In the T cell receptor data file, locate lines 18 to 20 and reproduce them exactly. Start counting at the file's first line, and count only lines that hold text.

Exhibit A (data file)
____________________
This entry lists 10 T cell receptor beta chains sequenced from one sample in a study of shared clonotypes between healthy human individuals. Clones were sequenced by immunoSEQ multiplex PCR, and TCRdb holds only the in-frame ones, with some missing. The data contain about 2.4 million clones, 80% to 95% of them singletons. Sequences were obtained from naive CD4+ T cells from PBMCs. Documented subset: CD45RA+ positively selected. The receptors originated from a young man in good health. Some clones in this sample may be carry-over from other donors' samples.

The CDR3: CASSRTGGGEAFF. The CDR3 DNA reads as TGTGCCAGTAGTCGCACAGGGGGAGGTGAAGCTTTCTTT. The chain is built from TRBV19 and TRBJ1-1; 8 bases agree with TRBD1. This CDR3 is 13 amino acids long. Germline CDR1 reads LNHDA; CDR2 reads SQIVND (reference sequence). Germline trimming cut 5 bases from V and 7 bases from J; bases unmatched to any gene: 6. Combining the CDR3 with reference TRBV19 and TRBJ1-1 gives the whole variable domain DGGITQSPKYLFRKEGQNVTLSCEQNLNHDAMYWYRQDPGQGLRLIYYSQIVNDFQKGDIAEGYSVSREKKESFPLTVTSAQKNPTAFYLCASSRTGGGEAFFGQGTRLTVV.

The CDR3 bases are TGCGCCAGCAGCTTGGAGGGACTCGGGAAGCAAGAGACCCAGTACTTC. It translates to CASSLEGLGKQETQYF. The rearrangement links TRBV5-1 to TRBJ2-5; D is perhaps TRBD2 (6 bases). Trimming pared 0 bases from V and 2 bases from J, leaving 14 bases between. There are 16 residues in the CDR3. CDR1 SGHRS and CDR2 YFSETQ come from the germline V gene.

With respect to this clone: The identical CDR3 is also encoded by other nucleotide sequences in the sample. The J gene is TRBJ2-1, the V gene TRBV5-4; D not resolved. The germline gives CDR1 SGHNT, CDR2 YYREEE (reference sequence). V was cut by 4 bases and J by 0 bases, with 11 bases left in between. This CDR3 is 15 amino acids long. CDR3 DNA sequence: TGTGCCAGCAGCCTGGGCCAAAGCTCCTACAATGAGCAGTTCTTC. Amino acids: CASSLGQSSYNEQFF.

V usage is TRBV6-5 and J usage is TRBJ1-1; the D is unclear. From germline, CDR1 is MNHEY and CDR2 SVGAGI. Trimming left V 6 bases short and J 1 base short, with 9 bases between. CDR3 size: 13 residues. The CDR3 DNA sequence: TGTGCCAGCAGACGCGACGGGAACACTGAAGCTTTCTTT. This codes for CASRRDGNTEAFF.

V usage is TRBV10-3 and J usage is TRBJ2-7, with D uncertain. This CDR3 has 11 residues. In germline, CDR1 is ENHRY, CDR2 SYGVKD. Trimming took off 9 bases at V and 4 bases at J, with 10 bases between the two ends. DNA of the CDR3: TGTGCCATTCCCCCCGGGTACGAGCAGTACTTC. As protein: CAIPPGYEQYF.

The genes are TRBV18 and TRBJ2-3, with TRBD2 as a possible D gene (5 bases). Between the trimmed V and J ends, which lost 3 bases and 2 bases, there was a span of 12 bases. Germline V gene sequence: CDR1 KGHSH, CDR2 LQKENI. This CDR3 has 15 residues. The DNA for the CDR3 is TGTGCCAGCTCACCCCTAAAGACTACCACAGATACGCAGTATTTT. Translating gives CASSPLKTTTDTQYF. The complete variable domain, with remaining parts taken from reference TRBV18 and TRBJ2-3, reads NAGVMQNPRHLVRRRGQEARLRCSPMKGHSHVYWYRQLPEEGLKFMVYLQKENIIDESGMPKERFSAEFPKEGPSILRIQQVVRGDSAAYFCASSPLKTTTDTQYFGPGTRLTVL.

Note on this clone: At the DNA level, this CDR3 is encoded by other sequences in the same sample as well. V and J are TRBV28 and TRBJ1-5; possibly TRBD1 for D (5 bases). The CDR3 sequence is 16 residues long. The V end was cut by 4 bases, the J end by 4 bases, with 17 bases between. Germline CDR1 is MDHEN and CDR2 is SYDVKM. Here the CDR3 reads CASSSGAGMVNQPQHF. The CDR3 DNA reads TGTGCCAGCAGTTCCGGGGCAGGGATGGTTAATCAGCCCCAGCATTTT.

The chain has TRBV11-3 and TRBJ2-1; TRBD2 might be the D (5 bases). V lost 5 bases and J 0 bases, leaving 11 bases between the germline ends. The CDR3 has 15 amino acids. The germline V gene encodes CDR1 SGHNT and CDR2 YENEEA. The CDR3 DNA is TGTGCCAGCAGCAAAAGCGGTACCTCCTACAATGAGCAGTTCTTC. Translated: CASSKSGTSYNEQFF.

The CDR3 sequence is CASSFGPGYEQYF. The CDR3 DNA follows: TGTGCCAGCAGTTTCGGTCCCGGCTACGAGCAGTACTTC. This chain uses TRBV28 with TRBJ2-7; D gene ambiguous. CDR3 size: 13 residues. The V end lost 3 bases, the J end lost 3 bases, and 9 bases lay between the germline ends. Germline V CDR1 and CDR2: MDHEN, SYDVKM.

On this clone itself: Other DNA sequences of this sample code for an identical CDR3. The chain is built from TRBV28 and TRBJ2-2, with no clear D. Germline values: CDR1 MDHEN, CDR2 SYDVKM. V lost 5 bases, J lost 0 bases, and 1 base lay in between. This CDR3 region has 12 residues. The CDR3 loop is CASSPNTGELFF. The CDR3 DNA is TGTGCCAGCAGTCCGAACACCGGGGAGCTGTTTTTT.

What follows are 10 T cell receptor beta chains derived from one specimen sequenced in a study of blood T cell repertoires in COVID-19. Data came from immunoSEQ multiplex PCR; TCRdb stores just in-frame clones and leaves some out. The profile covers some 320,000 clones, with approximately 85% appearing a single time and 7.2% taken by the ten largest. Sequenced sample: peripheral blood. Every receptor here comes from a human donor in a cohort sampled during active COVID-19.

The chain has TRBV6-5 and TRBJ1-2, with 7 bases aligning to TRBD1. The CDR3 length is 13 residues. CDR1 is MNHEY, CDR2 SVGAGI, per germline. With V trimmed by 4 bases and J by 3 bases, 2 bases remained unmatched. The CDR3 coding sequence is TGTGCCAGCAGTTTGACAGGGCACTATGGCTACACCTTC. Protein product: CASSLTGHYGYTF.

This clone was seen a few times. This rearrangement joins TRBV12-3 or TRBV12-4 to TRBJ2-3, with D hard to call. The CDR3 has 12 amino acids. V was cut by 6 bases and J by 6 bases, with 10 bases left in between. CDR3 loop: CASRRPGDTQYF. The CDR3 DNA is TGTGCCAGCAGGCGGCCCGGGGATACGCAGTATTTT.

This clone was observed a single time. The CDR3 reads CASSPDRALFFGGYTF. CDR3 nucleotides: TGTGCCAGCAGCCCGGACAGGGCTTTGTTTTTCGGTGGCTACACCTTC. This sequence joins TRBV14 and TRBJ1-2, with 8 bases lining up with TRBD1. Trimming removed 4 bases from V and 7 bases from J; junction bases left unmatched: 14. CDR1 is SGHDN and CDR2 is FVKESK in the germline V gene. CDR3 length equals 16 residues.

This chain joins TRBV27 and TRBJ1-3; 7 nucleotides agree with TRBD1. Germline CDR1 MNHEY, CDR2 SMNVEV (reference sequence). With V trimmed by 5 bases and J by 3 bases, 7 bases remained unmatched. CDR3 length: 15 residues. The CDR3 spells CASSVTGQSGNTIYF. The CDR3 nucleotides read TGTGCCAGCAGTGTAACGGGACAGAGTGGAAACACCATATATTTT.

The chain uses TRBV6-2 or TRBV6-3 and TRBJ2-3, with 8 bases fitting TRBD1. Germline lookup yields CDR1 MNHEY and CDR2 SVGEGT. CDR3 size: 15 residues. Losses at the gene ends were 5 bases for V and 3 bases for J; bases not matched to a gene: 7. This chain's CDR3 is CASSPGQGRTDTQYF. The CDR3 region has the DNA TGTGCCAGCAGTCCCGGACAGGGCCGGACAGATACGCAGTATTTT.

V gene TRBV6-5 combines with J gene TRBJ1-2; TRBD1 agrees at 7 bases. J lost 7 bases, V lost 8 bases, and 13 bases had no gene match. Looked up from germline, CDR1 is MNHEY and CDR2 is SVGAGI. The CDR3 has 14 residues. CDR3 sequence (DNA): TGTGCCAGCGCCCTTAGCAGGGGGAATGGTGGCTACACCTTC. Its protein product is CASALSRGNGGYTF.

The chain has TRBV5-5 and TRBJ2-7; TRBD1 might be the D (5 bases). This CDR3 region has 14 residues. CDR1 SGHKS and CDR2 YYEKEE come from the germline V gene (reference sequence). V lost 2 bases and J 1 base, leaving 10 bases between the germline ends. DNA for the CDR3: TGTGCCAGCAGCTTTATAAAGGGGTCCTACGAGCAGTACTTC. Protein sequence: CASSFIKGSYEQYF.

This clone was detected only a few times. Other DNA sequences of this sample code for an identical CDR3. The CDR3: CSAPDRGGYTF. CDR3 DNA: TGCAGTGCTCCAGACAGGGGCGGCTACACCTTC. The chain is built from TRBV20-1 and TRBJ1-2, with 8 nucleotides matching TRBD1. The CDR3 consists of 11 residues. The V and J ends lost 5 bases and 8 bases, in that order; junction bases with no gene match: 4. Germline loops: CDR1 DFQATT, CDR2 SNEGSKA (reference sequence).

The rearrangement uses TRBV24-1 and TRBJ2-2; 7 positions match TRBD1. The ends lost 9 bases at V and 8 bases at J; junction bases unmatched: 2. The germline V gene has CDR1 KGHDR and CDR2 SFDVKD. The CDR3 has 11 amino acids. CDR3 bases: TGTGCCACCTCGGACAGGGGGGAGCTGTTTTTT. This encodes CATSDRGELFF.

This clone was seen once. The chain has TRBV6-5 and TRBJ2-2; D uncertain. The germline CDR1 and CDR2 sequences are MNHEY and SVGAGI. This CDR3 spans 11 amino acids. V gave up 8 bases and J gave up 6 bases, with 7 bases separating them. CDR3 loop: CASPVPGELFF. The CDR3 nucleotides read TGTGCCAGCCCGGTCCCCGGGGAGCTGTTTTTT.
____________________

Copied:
V gene TRBV6-5 combines with J gene TRBJ1-2; TRBD1 agrees at 7 bases. J lost 7 bases, V lost 8 bases, and 13 bases had no gene match. Looked up from germline, CDR1 is MNHEY and CDR2 is SVGAGI. The CDR3 has 14 residues. CDR3 sequence (DNA): TGTGCCAGCGCCCTTAGCAGGGGGAATGGTGGCTACACCTTC. Its protein product is CASALSRGNGGYTF.

The chain has TRBV5-5 and TRBJ2-7; TRBD1 might be the D (5 bases). This CDR3 region has 14 residues. CDR1 SGHKS and CDR2 YYEKEE come from the germline V gene (reference sequence). V lost 2 bases and J 1 base, leaving 10 bases between the germline ends. DNA for the CDR3: TGTGCCAGCAGCTTTATAAAGGGGTCCTACGAGCAGTACTTC. Protein sequence: CASSFIKGSYEQYF.

This clone was detected only a few times. Other DNA sequences of this sample code for an identical CDR3. The CDR3: CSAPDRGGYTF. CDR3 DNA: TGCAGTGCTCCAGACAGGGGCGGCTACACCTTC. The chain is built from TRBV20-1 and TRBJ1-2, with 8 nucleotides matching TRBD1. The CDR3 consists of 11 residues. The V and J ends lost 5 bases and 8 bases, in that order; junction bases with no gene match: 4. Germline loops: CDR1 DFQATT, CDR2 SNEGSKA (reference sequence).